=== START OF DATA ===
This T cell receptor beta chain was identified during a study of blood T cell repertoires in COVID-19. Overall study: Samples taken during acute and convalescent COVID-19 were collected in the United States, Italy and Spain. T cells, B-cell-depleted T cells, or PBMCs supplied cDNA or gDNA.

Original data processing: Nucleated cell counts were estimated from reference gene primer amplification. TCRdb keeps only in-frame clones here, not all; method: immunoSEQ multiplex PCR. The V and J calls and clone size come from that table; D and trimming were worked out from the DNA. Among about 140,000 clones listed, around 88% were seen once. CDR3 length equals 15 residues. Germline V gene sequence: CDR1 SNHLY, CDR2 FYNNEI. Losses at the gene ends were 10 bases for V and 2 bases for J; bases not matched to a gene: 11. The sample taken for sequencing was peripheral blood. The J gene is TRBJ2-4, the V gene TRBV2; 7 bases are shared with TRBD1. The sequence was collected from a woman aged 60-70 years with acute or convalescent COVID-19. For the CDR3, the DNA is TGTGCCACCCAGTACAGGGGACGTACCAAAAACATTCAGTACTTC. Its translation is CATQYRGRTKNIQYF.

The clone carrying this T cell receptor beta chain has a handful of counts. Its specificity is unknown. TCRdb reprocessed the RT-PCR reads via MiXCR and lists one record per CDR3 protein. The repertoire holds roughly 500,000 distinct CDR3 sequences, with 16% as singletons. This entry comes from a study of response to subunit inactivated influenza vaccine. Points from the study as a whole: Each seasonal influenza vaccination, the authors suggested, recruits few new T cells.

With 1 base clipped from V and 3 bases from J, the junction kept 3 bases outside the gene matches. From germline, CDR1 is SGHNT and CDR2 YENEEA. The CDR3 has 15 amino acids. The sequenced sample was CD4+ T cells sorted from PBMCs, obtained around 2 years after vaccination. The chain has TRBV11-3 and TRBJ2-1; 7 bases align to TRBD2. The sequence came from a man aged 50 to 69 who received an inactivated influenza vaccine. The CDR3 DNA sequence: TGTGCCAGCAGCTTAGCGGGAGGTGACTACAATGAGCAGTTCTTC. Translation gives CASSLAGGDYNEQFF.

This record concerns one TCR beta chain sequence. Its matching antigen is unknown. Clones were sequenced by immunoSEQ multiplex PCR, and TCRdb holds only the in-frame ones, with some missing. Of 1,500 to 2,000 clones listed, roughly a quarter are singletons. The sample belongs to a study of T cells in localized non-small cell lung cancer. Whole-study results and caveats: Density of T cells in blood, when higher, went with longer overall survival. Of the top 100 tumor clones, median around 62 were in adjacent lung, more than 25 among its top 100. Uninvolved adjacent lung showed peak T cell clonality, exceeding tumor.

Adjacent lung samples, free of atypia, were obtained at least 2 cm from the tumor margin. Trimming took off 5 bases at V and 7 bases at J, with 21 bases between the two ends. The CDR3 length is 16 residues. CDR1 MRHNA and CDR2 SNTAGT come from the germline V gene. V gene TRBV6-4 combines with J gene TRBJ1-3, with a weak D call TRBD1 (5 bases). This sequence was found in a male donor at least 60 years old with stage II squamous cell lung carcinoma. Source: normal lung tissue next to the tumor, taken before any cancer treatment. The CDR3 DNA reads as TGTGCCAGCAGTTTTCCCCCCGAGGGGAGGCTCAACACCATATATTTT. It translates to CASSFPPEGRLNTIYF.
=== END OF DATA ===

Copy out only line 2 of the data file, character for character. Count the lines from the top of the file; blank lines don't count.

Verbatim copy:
Original data processing: Nucleated cell counts were estimated from reference gene primer amplification. TCRdb keeps only in-frame clones here, not all; method: immunoSEQ multiplex PCR. The V and J calls and clone size come from that table; D and trimming were worked out from the DNA. Among about 140,000 clones listed, around 88% were seen once. CDR3 length equals 15 residues. Germline V gene sequence: CDR1 SNHLY, CDR2 FYNNEI. Losses at the gene ends were 10 bases for V and 2 bases for J; bases not matched to a gene: 11. The sample taken for sequencing was peripheral blood. The J gene is TRBJ2-4, the V gene TRBV2; 7 bases are shared with TRBD1. The sequence was collected from a woman aged 60-70 years with acute or convalescent COVID-19. For the CDR3, the DNA is TGTGCCACCCAGTACAGGGGACGTACCAAAAACATTCAGTACTTC. Its translation is CATQYRGRTKNIQYF.